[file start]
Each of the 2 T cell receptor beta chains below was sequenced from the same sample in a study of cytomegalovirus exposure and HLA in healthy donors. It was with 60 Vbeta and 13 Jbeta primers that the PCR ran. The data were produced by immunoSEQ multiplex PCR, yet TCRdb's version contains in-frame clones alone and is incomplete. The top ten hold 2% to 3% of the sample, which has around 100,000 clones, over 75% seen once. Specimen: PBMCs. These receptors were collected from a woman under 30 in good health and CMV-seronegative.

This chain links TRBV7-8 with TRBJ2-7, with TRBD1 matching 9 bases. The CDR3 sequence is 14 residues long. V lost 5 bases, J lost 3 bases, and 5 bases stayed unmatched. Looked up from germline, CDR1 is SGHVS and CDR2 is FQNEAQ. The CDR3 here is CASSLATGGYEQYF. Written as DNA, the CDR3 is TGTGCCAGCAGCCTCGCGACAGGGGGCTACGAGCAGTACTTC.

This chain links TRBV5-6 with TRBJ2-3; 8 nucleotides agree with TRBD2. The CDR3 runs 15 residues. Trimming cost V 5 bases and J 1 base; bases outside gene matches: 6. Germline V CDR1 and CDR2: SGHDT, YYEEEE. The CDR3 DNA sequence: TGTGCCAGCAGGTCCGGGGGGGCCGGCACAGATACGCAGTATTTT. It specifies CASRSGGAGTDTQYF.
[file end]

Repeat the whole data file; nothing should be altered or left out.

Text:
Each of the 2 T cell receptor beta chains below was sequenced from the same sample in a study of cytomegalovirus exposure and HLA in healthy donors. It was with 60 Vbeta and 13 Jbeta primers that the PCR ran. The data were produced by immunoSEQ multiplex PCR, yet TCRdb's version contains in-frame clones alone and is incomplete. The top ten hold 2% to 3% of the sample, which has around 100,000 clones, over 75% seen once. Specimen: PBMCs. These receptors were collected from a woman under 30 in good health and CMV-seronegative.

This chain links TRBV7-8 with TRBJ2-7, with TRBD1 matching 9 bases. The CDR3 sequence is 14 residues long. V lost 5 bases, J lost 3 bases, and 5 bases stayed unmatched. Looked up from germline, CDR1 is SGHVS and CDR2 is FQNEAQ. The CDR3 here is CASSLATGGYEQYF. Written as DNA, the CDR3 is TGTGCCAGCAGCCTCGCGACAGGGGGCTACGAGCAGTACTTC.

This chain links TRBV5-6 with TRBJ2-3; 8 nucleotides agree with TRBD2. The CDR3 runs 15 residues. Trimming cost V 5 bases and J 1 base; bases outside gene matches: 6. Germline V CDR1 and CDR2: SGHDT, YYEEEE. The CDR3 DNA sequence: TGTGCCAGCAGGTCCGGGGGGGCCGGCACAGATACGCAGTATTTT. It specifies CASRSGGAGTDTQYF.